Bitcoin Price Drops by $1,000 in an Hour as Sell-Off Pressure Mounts
On November 14th, Bitcoin (BTC) tested the $35,000 support level before closing the day, resulting in a series of multiday lows. The cryptocurrency experienced a swift retreat, with its price falling over $1,000 in just one hour. However, BTC found support at the $35,000 mark and managed to recover to around $35,600 at the time of this writing.
The sudden volatility came shortly after news of the United States inflation rate slowing beyond expectations, which initially seemed like a positive development for Bitcoin and the broader crypto market. However, analysts noted that apart from smaller retail investors, there was little interest in buying BTC at its previous levels, despite reaching 18-month highs.
According to Ali, a popular social media commentator, Bitcoin whales began booking profits as the price rose from $35,000 to nearly $38,000 on November 3rd. More than 15 wallets with over 1,000 BTC sold or redistributed their holdings. Data from on-chain analytics firm Glassnode showed that the number of whale wallets is now at its lowest level in approximately one month.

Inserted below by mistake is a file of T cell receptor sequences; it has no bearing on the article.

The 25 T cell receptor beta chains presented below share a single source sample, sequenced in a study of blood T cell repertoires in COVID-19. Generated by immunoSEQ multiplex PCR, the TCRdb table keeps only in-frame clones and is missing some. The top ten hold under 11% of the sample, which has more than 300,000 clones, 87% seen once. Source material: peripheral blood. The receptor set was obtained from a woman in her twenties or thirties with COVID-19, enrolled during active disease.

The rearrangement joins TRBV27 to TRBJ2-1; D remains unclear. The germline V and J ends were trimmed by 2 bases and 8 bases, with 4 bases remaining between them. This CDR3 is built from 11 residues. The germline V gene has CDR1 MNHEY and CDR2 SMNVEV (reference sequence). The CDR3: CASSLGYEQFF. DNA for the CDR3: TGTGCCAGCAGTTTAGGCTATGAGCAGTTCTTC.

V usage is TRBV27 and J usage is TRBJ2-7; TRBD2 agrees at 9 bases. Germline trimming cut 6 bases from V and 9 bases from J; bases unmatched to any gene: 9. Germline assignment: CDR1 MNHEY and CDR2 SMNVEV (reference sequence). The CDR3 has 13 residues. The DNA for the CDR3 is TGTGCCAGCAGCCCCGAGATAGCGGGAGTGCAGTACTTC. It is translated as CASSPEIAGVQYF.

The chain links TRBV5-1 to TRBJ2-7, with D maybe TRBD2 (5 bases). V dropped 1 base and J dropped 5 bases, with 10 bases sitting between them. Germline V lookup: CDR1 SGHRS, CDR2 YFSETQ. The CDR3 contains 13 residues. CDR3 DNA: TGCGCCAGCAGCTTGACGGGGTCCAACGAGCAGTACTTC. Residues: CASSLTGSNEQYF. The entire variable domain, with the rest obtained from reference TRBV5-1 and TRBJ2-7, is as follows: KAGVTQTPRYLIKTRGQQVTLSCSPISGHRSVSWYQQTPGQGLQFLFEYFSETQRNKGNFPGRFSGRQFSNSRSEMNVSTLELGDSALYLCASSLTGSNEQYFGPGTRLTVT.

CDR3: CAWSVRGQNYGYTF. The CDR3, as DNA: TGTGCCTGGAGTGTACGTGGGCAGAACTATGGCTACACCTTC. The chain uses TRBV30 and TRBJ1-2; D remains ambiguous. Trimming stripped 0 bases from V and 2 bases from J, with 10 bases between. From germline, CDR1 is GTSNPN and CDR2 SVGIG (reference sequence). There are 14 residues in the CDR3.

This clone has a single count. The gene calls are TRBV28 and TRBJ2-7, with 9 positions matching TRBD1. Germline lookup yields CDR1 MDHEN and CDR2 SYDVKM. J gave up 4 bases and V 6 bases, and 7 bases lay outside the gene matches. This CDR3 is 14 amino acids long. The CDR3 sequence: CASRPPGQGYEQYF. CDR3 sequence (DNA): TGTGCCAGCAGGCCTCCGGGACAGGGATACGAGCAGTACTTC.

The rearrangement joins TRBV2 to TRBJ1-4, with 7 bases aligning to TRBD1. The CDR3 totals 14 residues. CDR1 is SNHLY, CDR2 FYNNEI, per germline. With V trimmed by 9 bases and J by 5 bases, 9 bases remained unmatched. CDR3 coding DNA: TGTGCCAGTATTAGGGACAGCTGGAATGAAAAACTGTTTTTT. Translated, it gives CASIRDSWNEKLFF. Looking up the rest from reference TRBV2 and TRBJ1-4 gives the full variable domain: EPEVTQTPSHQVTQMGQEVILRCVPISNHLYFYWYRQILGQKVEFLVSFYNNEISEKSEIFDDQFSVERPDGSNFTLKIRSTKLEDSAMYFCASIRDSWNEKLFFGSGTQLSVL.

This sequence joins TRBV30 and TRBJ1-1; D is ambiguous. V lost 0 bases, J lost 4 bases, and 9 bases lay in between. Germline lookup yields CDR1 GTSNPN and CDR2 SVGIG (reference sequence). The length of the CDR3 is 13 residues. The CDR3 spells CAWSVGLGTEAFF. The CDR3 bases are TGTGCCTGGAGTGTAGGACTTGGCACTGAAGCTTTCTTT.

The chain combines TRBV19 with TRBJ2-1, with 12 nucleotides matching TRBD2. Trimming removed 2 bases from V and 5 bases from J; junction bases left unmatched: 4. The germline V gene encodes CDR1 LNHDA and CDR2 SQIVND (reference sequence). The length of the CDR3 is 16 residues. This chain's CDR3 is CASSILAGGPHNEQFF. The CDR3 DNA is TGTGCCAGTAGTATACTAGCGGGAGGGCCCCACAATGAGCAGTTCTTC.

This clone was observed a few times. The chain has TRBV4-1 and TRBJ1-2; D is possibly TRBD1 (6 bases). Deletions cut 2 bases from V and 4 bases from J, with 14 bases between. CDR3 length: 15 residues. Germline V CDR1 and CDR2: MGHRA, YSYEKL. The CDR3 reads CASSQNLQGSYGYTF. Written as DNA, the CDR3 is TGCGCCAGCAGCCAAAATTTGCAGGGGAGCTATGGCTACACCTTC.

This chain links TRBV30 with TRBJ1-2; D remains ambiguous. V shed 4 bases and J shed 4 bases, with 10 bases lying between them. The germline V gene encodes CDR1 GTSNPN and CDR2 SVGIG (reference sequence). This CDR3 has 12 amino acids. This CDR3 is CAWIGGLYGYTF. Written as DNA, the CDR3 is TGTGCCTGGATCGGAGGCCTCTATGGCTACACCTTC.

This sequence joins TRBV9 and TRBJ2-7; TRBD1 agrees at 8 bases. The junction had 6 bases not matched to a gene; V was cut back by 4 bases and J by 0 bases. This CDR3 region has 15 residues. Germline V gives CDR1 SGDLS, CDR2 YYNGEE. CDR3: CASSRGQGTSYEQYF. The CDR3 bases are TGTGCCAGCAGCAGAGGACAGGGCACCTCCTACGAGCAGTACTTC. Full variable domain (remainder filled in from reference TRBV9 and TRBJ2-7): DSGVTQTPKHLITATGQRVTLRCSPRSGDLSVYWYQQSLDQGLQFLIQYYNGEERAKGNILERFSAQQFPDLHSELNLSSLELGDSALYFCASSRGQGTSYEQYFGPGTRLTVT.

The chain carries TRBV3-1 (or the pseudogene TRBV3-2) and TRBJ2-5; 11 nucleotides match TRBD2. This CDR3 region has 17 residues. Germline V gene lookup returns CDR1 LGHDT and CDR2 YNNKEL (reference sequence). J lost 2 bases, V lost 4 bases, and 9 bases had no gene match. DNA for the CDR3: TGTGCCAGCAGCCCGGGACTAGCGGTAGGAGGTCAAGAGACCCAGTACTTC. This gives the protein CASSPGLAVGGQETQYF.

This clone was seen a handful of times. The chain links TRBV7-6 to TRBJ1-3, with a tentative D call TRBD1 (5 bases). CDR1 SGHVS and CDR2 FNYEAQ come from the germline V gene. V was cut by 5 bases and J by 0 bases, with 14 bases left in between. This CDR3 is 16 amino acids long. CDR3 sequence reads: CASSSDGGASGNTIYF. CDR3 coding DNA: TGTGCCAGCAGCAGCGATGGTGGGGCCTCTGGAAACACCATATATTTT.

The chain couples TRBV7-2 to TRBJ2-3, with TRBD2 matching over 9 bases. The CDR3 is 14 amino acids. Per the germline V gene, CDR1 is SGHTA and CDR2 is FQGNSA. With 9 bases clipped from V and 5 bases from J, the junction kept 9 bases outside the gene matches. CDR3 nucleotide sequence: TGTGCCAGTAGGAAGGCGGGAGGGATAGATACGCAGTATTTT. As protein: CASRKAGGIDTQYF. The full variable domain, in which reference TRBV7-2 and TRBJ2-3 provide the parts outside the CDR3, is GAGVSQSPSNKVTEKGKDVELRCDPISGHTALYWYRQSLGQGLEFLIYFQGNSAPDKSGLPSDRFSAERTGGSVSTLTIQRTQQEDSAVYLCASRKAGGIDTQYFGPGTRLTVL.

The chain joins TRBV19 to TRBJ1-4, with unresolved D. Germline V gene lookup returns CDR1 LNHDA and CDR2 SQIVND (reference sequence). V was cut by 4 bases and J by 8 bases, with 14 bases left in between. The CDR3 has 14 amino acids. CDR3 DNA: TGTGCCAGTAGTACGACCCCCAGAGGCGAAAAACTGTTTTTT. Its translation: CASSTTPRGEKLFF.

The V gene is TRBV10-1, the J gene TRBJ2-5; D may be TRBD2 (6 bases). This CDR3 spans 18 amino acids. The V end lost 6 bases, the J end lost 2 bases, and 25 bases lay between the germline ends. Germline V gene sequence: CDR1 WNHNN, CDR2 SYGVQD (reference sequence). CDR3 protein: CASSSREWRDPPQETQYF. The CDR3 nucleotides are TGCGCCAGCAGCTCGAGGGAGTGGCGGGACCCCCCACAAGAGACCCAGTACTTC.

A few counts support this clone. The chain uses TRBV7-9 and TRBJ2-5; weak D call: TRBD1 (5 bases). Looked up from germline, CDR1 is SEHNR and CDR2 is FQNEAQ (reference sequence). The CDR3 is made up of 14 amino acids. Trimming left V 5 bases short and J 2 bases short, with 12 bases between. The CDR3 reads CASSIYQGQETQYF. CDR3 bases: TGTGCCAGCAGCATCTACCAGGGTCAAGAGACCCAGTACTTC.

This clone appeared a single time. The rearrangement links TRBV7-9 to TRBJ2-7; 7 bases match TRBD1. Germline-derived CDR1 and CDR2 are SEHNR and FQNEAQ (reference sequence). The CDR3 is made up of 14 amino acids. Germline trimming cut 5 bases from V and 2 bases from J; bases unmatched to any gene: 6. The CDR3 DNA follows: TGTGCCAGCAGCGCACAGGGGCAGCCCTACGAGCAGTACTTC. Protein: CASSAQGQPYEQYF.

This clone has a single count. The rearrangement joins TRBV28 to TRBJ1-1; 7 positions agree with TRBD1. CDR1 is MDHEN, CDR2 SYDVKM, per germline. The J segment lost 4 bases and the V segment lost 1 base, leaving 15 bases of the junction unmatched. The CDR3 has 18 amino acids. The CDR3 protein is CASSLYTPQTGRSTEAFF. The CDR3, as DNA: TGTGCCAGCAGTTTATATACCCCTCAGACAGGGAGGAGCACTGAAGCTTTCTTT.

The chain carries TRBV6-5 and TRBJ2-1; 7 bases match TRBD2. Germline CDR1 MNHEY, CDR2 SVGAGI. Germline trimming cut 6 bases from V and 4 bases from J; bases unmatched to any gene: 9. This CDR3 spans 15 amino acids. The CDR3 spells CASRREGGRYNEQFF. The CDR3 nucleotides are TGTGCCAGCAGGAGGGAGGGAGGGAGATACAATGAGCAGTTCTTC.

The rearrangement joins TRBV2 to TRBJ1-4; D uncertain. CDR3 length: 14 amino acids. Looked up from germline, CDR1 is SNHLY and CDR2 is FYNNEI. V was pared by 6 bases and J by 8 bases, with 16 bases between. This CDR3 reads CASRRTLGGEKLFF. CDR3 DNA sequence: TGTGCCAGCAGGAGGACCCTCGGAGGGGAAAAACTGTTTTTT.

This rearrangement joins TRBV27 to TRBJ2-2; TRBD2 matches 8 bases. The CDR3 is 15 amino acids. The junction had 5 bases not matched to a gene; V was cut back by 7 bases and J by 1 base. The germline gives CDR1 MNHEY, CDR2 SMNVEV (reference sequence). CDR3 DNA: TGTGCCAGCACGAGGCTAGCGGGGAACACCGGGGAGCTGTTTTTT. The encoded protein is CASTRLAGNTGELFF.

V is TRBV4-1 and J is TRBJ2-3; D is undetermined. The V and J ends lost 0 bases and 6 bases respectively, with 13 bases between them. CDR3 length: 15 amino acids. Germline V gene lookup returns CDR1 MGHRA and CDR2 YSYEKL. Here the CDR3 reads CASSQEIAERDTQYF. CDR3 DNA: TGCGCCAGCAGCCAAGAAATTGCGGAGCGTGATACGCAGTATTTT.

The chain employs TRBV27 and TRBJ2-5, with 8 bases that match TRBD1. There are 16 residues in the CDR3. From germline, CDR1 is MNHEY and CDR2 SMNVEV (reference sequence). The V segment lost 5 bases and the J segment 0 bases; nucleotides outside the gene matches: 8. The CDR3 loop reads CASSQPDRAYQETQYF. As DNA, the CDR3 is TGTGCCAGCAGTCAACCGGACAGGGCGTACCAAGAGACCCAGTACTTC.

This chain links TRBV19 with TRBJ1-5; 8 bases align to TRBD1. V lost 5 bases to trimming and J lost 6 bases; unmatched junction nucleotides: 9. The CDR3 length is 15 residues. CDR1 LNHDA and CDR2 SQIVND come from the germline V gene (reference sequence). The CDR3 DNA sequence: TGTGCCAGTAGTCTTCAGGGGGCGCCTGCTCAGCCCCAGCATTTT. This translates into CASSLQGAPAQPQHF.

An order book from Binance BTC/USDT uploaded to X (formerly Twitter) by monitoring resource Material Indicators revealed bid support moving closer to the spot price, while whales continued to sell off. This suggests that there may be periods of downside within the broader Bitcoin uptrend, and investors should be prepared for such fluctuations.
Traders appeared to be caught off guard by the sudden BTC price reversal. Data from on-chain monitoring resource CoinGlass indicated the highest volume of daily long BTC liquidations in several months, totaling $120 million on November 14th. Short BTC liquidations, which accompanied Bitcoin’s spike to $38,000, were roughly equal in value. Additionally, nearly $300 million worth of cross-crypto longs were liquidated.
It’s important to note that this article does not provide investment advice or recommendations. Every investment and trading decision carries risk, and readers should conduct their own research before making any decisions.